• Improved learning and memory retention. Hyperfocus is a major asset when retaining new information. Whether researching a new topic or learning a new skill, you’ll remember more when you tune into the task before you. 

As much as hyperfocus can support ADHDers to do great work, there are some challenges associated with it. See if any of these common ADHD characteristics are things you experience when it comes to focusing on work.

  • Neglecting to do the tasks you need to complete
  • Difficulty prioritizing tasks
  • Impulsivity in accepting too much work
  • Forgetting deadlines or struggling to plan ahead
  • Procrastination 
  • Difficulty switching from one task to another

Once you’ve pinpointed the challenges hyperfocusing may pose, the trick is learning how to work with your brain so you can enjoy intense concentration on the tasks you choose. 

6 ways to train your brain to hyperfocus efficiently 

1. Set clear and realistic goals

Setting clear goals and expectations for your dedicated focus time creates the foundation for doing it successfully. They serve as the guiding principles for how you structure your work and focus. 

When you set your goals, employ the SMART goal-setting technique. SMART stands for specific, measurable, achievable, relevant, and time-based—it’ll help you create realistic goals that promote sustained productivity and support your natural attention span.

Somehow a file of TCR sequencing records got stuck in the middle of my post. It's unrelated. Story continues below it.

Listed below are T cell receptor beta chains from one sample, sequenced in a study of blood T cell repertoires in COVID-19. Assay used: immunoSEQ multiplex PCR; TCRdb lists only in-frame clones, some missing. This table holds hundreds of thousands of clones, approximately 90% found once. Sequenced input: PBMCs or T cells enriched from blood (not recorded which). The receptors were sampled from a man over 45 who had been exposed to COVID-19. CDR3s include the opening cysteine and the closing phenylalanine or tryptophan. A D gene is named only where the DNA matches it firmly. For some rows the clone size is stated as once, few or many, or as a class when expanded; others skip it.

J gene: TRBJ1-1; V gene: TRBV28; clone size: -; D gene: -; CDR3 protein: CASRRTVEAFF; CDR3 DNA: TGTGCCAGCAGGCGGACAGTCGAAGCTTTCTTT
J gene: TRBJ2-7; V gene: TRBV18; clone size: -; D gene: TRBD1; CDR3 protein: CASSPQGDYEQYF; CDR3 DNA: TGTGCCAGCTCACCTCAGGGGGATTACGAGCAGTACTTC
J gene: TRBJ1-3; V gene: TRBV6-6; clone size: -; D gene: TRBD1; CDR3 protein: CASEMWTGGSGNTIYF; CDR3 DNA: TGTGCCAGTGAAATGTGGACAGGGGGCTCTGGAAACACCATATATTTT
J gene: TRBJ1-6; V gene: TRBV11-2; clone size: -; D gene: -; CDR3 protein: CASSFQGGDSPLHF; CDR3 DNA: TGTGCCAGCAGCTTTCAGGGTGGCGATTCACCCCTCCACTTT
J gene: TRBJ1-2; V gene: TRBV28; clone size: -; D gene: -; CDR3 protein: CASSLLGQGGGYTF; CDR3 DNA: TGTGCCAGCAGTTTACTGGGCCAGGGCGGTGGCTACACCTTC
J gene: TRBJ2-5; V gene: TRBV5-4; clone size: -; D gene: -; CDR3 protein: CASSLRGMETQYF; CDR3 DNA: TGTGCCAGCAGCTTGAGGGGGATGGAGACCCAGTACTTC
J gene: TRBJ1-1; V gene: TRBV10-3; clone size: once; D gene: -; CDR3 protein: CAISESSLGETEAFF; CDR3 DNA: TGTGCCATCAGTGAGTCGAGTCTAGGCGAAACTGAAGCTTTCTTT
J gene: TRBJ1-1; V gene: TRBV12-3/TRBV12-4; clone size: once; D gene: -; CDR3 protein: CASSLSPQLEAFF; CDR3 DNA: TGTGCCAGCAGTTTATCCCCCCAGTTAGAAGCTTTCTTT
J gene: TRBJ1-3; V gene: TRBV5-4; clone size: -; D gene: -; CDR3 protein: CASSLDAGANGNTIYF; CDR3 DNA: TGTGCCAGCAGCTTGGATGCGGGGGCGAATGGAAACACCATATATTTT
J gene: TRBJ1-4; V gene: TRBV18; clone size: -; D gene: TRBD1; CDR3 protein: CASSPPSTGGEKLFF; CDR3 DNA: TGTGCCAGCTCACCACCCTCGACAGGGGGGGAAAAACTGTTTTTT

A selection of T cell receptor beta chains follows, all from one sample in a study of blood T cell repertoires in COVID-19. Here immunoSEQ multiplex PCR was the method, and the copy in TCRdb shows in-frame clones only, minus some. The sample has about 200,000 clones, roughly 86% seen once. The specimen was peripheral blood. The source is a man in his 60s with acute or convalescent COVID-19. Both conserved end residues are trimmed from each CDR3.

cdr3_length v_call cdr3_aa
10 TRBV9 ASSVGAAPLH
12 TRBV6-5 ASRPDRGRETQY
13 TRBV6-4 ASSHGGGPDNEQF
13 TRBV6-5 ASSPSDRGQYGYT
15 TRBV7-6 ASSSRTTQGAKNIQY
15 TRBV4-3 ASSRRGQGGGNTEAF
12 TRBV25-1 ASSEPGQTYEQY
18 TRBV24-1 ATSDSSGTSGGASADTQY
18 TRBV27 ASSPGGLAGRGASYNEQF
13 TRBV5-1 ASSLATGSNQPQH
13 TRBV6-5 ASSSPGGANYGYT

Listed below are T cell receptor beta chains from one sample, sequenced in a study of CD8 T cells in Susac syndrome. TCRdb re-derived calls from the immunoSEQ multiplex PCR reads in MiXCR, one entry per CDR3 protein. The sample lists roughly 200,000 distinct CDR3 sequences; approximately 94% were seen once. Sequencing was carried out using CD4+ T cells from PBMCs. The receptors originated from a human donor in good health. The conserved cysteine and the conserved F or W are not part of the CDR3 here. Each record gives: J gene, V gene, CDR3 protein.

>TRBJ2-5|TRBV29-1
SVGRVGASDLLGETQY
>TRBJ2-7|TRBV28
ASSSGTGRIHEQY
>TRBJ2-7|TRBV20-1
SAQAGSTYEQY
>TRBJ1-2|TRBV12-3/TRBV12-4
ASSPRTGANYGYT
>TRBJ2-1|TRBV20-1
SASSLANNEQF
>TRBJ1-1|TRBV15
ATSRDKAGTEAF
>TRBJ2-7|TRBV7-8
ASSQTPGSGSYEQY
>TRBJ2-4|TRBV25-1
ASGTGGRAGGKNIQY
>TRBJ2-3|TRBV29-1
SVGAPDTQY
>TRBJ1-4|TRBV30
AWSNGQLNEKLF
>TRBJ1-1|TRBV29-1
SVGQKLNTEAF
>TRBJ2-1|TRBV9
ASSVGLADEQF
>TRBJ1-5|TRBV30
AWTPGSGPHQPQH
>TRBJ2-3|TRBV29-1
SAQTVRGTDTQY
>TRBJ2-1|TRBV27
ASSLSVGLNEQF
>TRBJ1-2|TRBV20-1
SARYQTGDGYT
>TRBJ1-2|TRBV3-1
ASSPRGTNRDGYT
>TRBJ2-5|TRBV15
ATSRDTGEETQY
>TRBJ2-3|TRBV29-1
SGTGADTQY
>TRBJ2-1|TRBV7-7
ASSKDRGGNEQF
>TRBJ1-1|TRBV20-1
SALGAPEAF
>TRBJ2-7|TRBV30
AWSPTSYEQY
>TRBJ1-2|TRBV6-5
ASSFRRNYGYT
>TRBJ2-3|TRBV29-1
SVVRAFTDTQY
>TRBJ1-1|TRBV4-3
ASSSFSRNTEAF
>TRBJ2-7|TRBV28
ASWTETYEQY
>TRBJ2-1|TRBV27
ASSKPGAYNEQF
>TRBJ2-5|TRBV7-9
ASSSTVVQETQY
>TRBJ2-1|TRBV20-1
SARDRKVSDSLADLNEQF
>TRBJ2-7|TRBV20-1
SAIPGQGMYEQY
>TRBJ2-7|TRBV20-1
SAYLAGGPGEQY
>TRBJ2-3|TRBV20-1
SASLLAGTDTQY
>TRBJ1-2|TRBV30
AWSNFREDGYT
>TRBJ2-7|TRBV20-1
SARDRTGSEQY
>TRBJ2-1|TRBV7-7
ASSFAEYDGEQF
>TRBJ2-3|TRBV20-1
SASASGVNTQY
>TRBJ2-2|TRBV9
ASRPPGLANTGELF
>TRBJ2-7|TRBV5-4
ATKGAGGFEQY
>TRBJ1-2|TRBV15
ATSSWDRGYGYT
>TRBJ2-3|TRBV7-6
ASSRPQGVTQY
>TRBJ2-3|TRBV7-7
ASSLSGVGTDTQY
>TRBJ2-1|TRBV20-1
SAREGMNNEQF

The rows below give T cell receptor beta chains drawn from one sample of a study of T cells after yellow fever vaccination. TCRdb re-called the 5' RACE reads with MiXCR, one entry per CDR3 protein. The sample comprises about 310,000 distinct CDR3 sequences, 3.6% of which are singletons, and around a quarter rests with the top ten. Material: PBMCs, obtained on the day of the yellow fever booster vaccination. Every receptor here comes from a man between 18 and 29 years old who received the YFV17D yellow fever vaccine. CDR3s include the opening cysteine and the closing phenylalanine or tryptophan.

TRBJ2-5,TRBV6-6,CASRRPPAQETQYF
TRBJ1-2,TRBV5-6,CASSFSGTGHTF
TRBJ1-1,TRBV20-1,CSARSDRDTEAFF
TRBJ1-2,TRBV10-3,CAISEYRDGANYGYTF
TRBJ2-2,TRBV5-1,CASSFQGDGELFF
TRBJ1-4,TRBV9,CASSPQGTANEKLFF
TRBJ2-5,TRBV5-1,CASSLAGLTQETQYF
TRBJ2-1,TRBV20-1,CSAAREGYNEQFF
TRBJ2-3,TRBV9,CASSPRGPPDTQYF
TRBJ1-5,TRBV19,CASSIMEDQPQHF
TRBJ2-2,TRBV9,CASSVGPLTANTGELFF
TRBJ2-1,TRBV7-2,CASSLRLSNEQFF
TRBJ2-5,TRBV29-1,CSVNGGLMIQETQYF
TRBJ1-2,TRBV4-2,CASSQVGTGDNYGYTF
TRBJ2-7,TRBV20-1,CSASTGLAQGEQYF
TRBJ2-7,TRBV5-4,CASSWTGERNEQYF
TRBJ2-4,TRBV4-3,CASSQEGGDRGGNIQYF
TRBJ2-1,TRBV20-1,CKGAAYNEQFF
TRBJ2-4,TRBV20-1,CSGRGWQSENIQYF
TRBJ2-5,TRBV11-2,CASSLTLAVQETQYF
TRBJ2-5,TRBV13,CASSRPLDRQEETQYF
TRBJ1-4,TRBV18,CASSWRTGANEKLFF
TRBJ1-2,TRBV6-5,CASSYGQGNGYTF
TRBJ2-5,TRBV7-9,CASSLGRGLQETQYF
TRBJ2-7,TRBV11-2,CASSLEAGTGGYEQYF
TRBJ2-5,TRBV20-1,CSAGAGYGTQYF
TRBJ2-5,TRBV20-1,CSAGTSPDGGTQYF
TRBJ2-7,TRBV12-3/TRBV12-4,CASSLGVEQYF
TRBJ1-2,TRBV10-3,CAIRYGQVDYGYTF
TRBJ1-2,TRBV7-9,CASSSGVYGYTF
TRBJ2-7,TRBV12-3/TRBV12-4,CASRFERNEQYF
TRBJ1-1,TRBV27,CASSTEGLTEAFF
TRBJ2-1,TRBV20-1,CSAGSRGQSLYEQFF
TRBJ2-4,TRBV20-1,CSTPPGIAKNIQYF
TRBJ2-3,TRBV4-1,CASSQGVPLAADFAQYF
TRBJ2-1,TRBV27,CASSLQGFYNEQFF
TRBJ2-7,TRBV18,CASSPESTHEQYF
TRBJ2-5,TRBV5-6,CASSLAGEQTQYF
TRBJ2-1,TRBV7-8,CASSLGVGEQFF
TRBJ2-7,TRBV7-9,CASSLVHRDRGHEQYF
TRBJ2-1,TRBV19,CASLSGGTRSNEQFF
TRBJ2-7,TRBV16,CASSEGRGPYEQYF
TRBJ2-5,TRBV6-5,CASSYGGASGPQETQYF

As an ADHDer, aim to discover a way of approaching work that aligns with your instincts. You’ll be far more successful and productive when you match your work habits with your neurodiverse brain instead of trying to fit it into a neurotypical box. Remember to keep your goals realistic so they’re actually achievable. Expect a learning curve with any new process or change to how you work. Allow yourself wiggle room to experiment and figure out precisely what will work for you.  

2. Get everything you need to work uninterrupted

When you sit down to focus on the task, ensure you have everything you need to work. This means gathering all the necessary items and placing them easily within reach, so you don’t need to interrupt your intense focus to get them. 

Don’t forget items like your noise-canceling headphones, water bottle, and a timer. If you want to sit down with a cup of coffee or tea, have a freshly brewed cup on hand. Having a snack nearby might also be a good idea—maybe a bag of trail mix or granola bar for a quick bite while you cruise through your tasks. 

3. Remove all distractions from your workspace

Grab any potential distractions from your workspace and ditch them. Consider both your physical and digital workspaces. If you have pets or colleagues that might be distracting, seat yourself somewhere you can’t be disturbed. Close the door and put on noise-canceling headphones to block out external stimuli. 

Silence notifications on your cell phone or put it in another room entirely. Temporarily pause notifications on your computer from Slack and email. Set your Slack status to Do Not Disturb so your colleagues know you’re focusing and will follow up on their inquiries later. 

Aim to create a workspace that supports deep work. Individuals with ADHD are often more easily distracted, so take extra steps to build a distraction-free environment. 

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4. Choose a time frame and set a timer